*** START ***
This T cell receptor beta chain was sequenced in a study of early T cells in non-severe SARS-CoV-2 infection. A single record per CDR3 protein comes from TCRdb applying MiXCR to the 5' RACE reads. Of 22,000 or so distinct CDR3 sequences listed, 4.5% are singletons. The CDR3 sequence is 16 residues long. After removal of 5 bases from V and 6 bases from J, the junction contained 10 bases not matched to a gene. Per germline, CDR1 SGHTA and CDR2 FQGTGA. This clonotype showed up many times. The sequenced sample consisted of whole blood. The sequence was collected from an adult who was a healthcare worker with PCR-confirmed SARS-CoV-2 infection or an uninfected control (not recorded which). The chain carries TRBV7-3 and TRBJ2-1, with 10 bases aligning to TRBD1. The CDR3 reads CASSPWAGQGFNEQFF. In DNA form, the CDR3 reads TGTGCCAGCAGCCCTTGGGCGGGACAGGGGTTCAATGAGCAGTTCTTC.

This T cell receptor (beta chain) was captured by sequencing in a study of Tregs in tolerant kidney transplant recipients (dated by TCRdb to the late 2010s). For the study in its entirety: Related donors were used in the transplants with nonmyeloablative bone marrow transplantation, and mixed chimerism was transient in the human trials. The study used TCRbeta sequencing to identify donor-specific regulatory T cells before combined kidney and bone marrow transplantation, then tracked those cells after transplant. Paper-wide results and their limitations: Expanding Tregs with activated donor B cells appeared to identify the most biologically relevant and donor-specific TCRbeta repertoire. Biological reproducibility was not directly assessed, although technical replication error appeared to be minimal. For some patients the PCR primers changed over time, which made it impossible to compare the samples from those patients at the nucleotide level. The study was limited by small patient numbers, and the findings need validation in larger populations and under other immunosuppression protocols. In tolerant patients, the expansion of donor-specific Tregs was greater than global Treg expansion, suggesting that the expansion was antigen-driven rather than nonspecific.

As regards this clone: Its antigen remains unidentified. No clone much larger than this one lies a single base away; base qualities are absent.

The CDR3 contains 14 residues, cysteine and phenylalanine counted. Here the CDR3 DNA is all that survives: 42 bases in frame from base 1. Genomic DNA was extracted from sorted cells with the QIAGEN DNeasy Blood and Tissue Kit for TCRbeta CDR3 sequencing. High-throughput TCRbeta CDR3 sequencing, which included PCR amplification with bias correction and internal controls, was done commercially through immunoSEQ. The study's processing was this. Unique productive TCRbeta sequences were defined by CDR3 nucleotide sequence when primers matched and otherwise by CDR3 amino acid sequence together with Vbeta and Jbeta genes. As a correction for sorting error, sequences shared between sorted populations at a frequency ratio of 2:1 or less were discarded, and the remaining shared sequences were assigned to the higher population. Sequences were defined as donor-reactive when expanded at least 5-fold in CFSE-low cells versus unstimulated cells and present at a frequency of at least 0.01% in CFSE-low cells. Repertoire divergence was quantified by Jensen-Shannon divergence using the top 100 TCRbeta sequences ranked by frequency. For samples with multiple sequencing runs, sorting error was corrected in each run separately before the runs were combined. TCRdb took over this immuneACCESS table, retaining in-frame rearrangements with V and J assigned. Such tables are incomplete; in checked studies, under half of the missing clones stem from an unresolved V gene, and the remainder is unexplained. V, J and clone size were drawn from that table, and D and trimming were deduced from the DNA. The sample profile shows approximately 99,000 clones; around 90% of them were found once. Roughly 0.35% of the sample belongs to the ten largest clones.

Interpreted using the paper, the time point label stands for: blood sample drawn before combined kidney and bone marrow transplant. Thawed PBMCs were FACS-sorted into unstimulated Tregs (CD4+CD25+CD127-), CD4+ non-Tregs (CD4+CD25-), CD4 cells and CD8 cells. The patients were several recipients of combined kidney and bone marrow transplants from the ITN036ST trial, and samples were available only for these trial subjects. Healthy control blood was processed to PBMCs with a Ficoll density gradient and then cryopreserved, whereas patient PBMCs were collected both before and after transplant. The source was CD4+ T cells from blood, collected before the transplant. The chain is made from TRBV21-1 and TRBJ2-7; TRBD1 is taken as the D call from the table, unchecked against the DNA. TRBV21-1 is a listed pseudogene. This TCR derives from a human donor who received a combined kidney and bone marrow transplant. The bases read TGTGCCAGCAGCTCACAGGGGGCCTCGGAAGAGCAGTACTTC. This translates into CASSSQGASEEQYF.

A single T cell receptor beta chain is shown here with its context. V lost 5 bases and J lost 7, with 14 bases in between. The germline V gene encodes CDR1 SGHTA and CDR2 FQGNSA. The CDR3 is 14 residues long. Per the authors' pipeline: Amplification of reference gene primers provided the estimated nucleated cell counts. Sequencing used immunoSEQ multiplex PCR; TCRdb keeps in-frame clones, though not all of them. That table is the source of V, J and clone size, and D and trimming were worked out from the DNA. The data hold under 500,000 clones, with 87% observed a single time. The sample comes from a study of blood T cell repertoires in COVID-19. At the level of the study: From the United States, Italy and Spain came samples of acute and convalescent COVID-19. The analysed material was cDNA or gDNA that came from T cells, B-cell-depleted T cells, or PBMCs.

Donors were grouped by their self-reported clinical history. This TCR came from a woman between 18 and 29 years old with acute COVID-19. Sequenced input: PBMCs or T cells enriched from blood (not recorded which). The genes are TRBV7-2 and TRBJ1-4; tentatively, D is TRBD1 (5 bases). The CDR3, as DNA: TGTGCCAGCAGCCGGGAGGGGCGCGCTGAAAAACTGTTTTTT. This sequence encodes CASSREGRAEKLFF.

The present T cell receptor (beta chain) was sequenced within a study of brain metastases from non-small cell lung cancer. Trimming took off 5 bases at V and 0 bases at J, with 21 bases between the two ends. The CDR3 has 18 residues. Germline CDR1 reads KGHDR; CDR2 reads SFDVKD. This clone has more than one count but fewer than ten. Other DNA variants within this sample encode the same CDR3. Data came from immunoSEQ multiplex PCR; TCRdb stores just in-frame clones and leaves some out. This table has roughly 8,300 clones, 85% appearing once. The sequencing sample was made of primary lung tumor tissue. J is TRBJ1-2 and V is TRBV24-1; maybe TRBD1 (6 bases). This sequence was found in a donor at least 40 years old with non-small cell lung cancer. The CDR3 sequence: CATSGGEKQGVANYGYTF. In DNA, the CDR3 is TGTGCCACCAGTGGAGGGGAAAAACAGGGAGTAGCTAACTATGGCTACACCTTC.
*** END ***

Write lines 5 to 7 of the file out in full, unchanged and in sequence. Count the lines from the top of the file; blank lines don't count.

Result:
Interpreted using the paper, the time point label stands for: blood sample drawn before combined kidney and bone marrow transplant. Thawed PBMCs were FACS-sorted into unstimulated Tregs (CD4+CD25+CD127-), CD4+ non-Tregs (CD4+CD25-), CD4 cells and CD8 cells. The patients were several recipients of combined kidney and bone marrow transplants from the ITN036ST trial, and samples were available only for these trial subjects. Healthy control blood was processed to PBMCs with a Ficoll density gradient and then cryopreserved, whereas patient PBMCs were collected both before and after transplant. The source was CD4+ T cells from blood, collected before the transplant. The chain is made from TRBV21-1 and TRBJ2-7; TRBD1 is taken as the D call from the table, unchecked against the DNA. TRBV21-1 is a listed pseudogene. This TCR derives from a human donor who received a combined kidney and bone marrow transplant. The bases read TGTGCCAGCAGCTCACAGGGGGCCTCGGAAGAGCAGTACTTC. This translates into CASSSQGASEEQYF.

A single T cell receptor beta chain is shown here with its context. V lost 5 bases and J lost 7, with 14 bases in between. The germline V gene encodes CDR1 SGHTA and CDR2 FQGNSA. The CDR3 is 14 residues long. Per the authors' pipeline: Amplification of reference gene primers provided the estimated nucleated cell counts. Sequencing used immunoSEQ multiplex PCR; TCRdb keeps in-frame clones, though not all of them. That table is the source of V, J and clone size, and D and trimming were worked out from the DNA. The data hold under 500,000 clones, with 87% observed a single time. The sample comes from a study of blood T cell repertoires in COVID-19. At the level of the study: From the United States, Italy and Spain came samples of acute and convalescent COVID-19. The analysed material was cDNA or gDNA that came from T cells, B-cell-depleted T cells, or PBMCs.

Donors were grouped by their self-reported clinical history. This TCR came from a woman between 18 and 29 years old with acute COVID-19. Sequenced input: PBMCs or T cells enriched from blood (not recorded which). The genes are TRBV7-2 and TRBJ1-4; tentatively, D is TRBD1 (5 bases). The CDR3, as DNA: TGTGCCAGCAGCCGGGAGGGGCGCGCTGAAAAACTGTTTTTT. This sequence encodes CASSREGRAEKLFF.